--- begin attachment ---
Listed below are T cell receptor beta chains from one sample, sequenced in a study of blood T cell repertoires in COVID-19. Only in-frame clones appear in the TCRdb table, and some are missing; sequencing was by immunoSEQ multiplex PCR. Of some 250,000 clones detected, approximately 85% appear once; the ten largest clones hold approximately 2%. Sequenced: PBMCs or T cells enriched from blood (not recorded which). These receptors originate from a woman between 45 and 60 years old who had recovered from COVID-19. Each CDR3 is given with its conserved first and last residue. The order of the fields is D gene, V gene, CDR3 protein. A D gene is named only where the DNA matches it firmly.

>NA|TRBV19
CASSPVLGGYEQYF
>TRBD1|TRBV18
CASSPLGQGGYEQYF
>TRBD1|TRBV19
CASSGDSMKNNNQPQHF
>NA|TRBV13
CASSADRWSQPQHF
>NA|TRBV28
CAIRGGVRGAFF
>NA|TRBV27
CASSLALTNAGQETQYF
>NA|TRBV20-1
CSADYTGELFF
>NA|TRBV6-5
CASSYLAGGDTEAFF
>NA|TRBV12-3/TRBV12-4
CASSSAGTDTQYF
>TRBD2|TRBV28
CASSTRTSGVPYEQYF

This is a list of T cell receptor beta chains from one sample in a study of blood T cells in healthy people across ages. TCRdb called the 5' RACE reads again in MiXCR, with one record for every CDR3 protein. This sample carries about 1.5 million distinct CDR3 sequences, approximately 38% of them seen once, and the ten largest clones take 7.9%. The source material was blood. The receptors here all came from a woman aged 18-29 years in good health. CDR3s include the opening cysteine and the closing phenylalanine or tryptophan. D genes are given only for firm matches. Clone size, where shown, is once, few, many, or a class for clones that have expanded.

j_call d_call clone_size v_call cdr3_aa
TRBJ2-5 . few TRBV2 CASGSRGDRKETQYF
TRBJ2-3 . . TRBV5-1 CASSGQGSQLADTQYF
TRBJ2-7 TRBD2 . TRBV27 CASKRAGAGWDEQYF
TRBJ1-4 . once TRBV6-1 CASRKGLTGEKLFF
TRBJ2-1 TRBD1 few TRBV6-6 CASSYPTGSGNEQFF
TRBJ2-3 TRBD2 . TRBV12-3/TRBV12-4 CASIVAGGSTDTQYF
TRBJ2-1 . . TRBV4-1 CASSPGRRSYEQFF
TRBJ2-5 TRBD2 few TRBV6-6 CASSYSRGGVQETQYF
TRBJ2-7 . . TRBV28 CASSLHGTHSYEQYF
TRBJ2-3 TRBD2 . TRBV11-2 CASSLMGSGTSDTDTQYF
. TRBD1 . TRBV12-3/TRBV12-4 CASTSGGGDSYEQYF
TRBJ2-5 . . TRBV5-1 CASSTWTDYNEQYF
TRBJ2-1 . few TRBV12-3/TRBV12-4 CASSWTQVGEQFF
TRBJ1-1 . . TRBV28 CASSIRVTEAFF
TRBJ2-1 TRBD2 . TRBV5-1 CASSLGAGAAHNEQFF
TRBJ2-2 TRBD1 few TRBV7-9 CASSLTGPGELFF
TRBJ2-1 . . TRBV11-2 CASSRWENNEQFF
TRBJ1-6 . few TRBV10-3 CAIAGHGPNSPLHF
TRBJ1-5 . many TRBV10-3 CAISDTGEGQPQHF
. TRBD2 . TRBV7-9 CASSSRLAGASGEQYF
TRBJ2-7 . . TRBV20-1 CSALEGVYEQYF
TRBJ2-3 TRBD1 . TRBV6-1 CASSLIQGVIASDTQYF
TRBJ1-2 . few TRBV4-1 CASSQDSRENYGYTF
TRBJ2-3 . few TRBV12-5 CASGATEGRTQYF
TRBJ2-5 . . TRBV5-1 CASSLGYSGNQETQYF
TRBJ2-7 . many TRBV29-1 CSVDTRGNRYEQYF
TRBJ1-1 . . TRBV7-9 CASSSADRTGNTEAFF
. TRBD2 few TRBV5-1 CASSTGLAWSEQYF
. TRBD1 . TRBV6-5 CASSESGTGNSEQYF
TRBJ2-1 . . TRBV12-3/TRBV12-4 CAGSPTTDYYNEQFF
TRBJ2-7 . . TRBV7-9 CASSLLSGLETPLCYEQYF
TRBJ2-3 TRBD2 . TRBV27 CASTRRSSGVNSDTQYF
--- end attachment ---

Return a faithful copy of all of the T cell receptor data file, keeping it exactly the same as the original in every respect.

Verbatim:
Listed below are T cell receptor beta chains from one sample, sequenced in a study of blood T cell repertoires in COVID-19. Only in-frame clones appear in the TCRdb table, and some are missing; sequencing was by immunoSEQ multiplex PCR. Of some 250,000 clones detected, approximately 85% appear once; the ten largest clones hold approximately 2%. Sequenced: PBMCs or T cells enriched from blood (not recorded which). These receptors originate from a woman between 45 and 60 years old who had recovered from COVID-19. Each CDR3 is given with its conserved first and last residue. The order of the fields is D gene, V gene, CDR3 protein. A D gene is named only where the DNA matches it firmly.

>NA|TRBV19
CASSPVLGGYEQYF
>TRBD1|TRBV18
CASSPLGQGGYEQYF
>TRBD1|TRBV19
CASSGDSMKNNNQPQHF
>NA|TRBV13
CASSADRWSQPQHF
>NA|TRBV28
CAIRGGVRGAFF
>NA|TRBV27
CASSLALTNAGQETQYF
>NA|TRBV20-1
CSADYTGELFF
>NA|TRBV6-5
CASSYLAGGDTEAFF
>NA|TRBV12-3/TRBV12-4
CASSSAGTDTQYF
>TRBD2|TRBV28
CASSTRTSGVPYEQYF

This is a list of T cell receptor beta chains from one sample in a study of blood T cells in healthy people across ages. TCRdb called the 5' RACE reads again in MiXCR, with one record for every CDR3 protein. This sample carries about 1.5 million distinct CDR3 sequences, approximately 38% of them seen once, and the ten largest clones take 7.9%. The source material was blood. The receptors here all came from a woman aged 18-29 years in good health. CDR3s include the opening cysteine and the closing phenylalanine or tryptophan. D genes are given only for firm matches. Clone size, where shown, is once, few, many, or a class for clones that have expanded.

j_call d_call clone_size v_call cdr3_aa
TRBJ2-5 . few TRBV2 CASGSRGDRKETQYF
TRBJ2-3 . . TRBV5-1 CASSGQGSQLADTQYF
TRBJ2-7 TRBD2 . TRBV27 CASKRAGAGWDEQYF
TRBJ1-4 . once TRBV6-1 CASRKGLTGEKLFF
TRBJ2-1 TRBD1 few TRBV6-6 CASSYPTGSGNEQFF
TRBJ2-3 TRBD2 . TRBV12-3/TRBV12-4 CASIVAGGSTDTQYF
TRBJ2-1 . . TRBV4-1 CASSPGRRSYEQFF
TRBJ2-5 TRBD2 few TRBV6-6 CASSYSRGGVQETQYF
TRBJ2-7 . . TRBV28 CASSLHGTHSYEQYF
TRBJ2-3 TRBD2 . TRBV11-2 CASSLMGSGTSDTDTQYF
. TRBD1 . TRBV12-3/TRBV12-4 CASTSGGGDSYEQYF
TRBJ2-5 . . TRBV5-1 CASSTWTDYNEQYF
TRBJ2-1 . few TRBV12-3/TRBV12-4 CASSWTQVGEQFF
TRBJ1-1 . . TRBV28 CASSIRVTEAFF
TRBJ2-1 TRBD2 . TRBV5-1 CASSLGAGAAHNEQFF
TRBJ2-2 TRBD1 few TRBV7-9 CASSLTGPGELFF
TRBJ2-1 . . TRBV11-2 CASSRWENNEQFF
TRBJ1-6 . few TRBV10-3 CAIAGHGPNSPLHF
TRBJ1-5 . many TRBV10-3 CAISDTGEGQPQHF
. TRBD2 . TRBV7-9 CASSSRLAGASGEQYF
TRBJ2-7 . . TRBV20-1 CSALEGVYEQYF
TRBJ2-3 TRBD1 . TRBV6-1 CASSLIQGVIASDTQYF
TRBJ1-2 . few TRBV4-1 CASSQDSRENYGYTF
TRBJ2-3 . few TRBV12-5 CASGATEGRTQYF
TRBJ2-5 . . TRBV5-1 CASSLGYSGNQETQYF
TRBJ2-7 . many TRBV29-1 CSVDTRGNRYEQYF
TRBJ1-1 . . TRBV7-9 CASSSADRTGNTEAFF
. TRBD2 few TRBV5-1 CASSTGLAWSEQYF
. TRBD1 . TRBV6-5 CASSESGTGNSEQYF
TRBJ2-1 . . TRBV12-3/TRBV12-4 CAGSPTTDYYNEQFF
TRBJ2-7 . . TRBV7-9 CASSLLSGLETPLCYEQYF
TRBJ2-3 TRBD2 . TRBV27 CASTRRSSGVNSDTQYF